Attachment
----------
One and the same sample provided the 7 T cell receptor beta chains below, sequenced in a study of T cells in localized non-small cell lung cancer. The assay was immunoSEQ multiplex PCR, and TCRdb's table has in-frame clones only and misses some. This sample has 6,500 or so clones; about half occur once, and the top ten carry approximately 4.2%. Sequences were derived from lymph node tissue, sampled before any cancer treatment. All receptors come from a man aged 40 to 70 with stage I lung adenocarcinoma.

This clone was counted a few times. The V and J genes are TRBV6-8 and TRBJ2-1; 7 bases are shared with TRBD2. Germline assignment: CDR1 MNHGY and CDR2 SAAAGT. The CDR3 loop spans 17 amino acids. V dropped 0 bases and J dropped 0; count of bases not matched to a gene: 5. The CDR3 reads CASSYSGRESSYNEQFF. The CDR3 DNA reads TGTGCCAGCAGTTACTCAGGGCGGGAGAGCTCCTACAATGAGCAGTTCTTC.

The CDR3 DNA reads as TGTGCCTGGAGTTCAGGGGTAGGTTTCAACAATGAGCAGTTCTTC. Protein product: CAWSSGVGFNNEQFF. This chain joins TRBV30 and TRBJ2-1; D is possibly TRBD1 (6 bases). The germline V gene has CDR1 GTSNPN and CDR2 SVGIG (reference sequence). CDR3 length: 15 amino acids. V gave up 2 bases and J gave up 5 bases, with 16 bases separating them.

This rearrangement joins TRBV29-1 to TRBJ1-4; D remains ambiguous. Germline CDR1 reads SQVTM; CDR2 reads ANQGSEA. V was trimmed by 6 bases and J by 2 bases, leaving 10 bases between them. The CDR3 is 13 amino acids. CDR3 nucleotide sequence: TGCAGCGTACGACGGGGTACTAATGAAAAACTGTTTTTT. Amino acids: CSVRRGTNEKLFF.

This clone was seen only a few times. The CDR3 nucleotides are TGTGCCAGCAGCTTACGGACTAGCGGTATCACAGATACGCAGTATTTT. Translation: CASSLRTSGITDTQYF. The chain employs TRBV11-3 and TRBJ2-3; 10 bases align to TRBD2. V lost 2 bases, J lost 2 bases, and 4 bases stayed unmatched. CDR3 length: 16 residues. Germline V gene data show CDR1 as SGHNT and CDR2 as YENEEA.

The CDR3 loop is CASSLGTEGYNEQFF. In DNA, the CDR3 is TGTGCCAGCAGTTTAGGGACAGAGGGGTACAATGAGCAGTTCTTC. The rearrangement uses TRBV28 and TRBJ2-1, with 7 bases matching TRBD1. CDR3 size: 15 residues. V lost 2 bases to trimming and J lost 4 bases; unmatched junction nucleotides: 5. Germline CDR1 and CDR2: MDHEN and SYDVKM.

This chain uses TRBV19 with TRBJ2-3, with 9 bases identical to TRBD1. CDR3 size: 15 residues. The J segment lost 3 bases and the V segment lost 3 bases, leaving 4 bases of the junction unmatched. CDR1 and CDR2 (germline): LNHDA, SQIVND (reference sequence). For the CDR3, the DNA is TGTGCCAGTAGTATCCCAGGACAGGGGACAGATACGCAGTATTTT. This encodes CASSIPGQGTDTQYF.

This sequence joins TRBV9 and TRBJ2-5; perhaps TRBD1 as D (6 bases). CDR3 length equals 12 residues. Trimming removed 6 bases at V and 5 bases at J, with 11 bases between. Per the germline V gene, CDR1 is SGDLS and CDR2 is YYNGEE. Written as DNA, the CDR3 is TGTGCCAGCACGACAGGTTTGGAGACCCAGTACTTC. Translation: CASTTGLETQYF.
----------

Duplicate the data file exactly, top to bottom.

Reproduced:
One and the same sample provided the 7 T cell receptor beta chains below, sequenced in a study of T cells in localized non-small cell lung cancer. The assay was immunoSEQ multiplex PCR, and TCRdb's table has in-frame clones only and misses some. This sample has 6,500 or so clones; about half occur once, and the top ten carry approximately 4.2%. Sequences were derived from lymph node tissue, sampled before any cancer treatment. All receptors come from a man aged 40 to 70 with stage I lung adenocarcinoma.

This clone was counted a few times. The V and J genes are TRBV6-8 and TRBJ2-1; 7 bases are shared with TRBD2. Germline assignment: CDR1 MNHGY and CDR2 SAAAGT. The CDR3 loop spans 17 amino acids. V dropped 0 bases and J dropped 0; count of bases not matched to a gene: 5. The CDR3 reads CASSYSGRESSYNEQFF. The CDR3 DNA reads TGTGCCAGCAGTTACTCAGGGCGGGAGAGCTCCTACAATGAGCAGTTCTTC.

The CDR3 DNA reads as TGTGCCTGGAGTTCAGGGGTAGGTTTCAACAATGAGCAGTTCTTC. Protein product: CAWSSGVGFNNEQFF. This chain joins TRBV30 and TRBJ2-1; D is possibly TRBD1 (6 bases). The germline V gene has CDR1 GTSNPN and CDR2 SVGIG (reference sequence). CDR3 length: 15 amino acids. V gave up 2 bases and J gave up 5 bases, with 16 bases separating them.

This rearrangement joins TRBV29-1 to TRBJ1-4; D remains ambiguous. Germline CDR1 reads SQVTM; CDR2 reads ANQGSEA. V was trimmed by 6 bases and J by 2 bases, leaving 10 bases between them. The CDR3 is 13 amino acids. CDR3 nucleotide sequence: TGCAGCGTACGACGGGGTACTAATGAAAAACTGTTTTTT. Amino acids: CSVRRGTNEKLFF.

This clone was seen only a few times. The CDR3 nucleotides are TGTGCCAGCAGCTTACGGACTAGCGGTATCACAGATACGCAGTATTTT. Translation: CASSLRTSGITDTQYF. The chain employs TRBV11-3 and TRBJ2-3; 10 bases align to TRBD2. V lost 2 bases, J lost 2 bases, and 4 bases stayed unmatched. CDR3 length: 16 residues. Germline V gene data show CDR1 as SGHNT and CDR2 as YENEEA.

The CDR3 loop is CASSLGTEGYNEQFF. In DNA, the CDR3 is TGTGCCAGCAGTTTAGGGACAGAGGGGTACAATGAGCAGTTCTTC. The rearrangement uses TRBV28 and TRBJ2-1, with 7 bases matching TRBD1. CDR3 size: 15 residues. V lost 2 bases to trimming and J lost 4 bases; unmatched junction nucleotides: 5. Germline CDR1 and CDR2: MDHEN and SYDVKM.

This chain uses TRBV19 with TRBJ2-3, with 9 bases identical to TRBD1. CDR3 size: 15 residues. The J segment lost 3 bases and the V segment lost 3 bases, leaving 4 bases of the junction unmatched. CDR1 and CDR2 (germline): LNHDA, SQIVND (reference sequence). For the CDR3, the DNA is TGTGCCAGTAGTATCCCAGGACAGGGGACAGATACGCAGTATTTT. This encodes CASSIPGQGTDTQYF.

This sequence joins TRBV9 and TRBJ2-5; perhaps TRBD1 as D (6 bases). CDR3 length equals 12 residues. Trimming removed 6 bases at V and 5 bases at J, with 11 bases between. Per the germline V gene, CDR1 is SGDLS and CDR2 is YYNGEE. Written as DNA, the CDR3 is TGTGCCAGCACGACAGGTTTGGAGACCCAGTACTTC. Translation: CASTTGLETQYF.